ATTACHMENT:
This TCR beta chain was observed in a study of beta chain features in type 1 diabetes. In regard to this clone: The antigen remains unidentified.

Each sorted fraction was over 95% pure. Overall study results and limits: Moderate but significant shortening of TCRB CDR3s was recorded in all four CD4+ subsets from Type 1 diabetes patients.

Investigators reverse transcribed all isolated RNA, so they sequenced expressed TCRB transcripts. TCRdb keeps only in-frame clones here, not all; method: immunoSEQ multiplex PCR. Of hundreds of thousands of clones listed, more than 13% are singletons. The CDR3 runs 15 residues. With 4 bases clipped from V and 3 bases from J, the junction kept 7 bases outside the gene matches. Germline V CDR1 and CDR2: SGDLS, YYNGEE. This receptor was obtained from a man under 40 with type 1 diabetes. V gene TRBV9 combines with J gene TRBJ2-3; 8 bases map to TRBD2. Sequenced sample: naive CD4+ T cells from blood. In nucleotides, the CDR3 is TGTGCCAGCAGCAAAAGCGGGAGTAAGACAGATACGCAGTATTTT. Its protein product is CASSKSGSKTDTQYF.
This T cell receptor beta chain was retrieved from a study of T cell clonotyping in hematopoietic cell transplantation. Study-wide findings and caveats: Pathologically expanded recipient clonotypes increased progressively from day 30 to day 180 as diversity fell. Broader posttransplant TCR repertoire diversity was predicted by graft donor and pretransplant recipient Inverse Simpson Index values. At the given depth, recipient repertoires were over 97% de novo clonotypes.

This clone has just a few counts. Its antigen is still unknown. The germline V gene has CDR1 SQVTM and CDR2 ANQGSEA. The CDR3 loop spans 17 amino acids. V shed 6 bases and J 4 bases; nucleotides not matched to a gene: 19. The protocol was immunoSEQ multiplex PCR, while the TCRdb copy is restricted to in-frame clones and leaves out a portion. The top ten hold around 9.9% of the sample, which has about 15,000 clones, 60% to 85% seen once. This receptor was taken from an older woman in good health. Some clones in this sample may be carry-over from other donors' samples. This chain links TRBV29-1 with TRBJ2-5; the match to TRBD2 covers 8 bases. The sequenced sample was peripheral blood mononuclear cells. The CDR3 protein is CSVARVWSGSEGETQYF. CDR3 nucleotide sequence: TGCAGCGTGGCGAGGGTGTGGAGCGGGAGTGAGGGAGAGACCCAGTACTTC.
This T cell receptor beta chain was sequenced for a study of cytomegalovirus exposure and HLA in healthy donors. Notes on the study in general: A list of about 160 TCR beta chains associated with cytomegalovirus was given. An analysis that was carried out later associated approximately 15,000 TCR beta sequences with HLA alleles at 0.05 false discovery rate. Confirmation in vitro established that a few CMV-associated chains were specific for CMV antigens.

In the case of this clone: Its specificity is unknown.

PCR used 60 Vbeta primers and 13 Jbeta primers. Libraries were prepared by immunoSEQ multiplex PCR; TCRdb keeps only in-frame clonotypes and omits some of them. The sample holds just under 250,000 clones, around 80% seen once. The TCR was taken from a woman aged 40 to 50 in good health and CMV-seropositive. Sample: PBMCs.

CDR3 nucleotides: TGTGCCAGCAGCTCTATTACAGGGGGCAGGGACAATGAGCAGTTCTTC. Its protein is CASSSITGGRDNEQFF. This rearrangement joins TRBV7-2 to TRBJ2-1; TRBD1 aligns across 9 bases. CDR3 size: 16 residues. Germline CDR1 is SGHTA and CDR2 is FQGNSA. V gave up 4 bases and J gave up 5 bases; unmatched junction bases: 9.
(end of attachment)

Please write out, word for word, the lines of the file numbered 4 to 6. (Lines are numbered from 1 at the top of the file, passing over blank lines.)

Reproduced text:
This T cell receptor beta chain was retrieved from a study of T cell clonotyping in hematopoietic cell transplantation. Study-wide findings and caveats: Pathologically expanded recipient clonotypes increased progressively from day 30 to day 180 as diversity fell. Broader posttransplant TCR repertoire diversity was predicted by graft donor and pretransplant recipient Inverse Simpson Index values. At the given depth, recipient repertoires were over 97% de novo clonotypes.

This clone has just a few counts. Its antigen is still unknown. The germline V gene has CDR1 SQVTM and CDR2 ANQGSEA. The CDR3 loop spans 17 amino acids. V shed 6 bases and J 4 bases; nucleotides not matched to a gene: 19. The protocol was immunoSEQ multiplex PCR, while the TCRdb copy is restricted to in-frame clones and leaves out a portion. The top ten hold around 9.9% of the sample, which has about 15,000 clones, 60% to 85% seen once. This receptor was taken from an older woman in good health. Some clones in this sample may be carry-over from other donors' samples. This chain links TRBV29-1 with TRBJ2-5; the match to TRBD2 covers 8 bases. The sequenced sample was peripheral blood mononuclear cells. The CDR3 protein is CSVARVWSGSEGETQYF. CDR3 nucleotide sequence: TGCAGCGTGGCGAGGGTGTGGAGCGGGAGTGAGGGAGAGACCCAGTACTTC.
This T cell receptor beta chain was sequenced for a study of cytomegalovirus exposure and HLA in healthy donors. Notes on the study in general: A list of about 160 TCR beta chains associated with cytomegalovirus was given. An analysis that was carried out later associated approximately 15,000 TCR beta sequences with HLA alleles at 0.05 false discovery rate. Confirmation in vitro established that a few CMV-associated chains were specific for CMV antigens.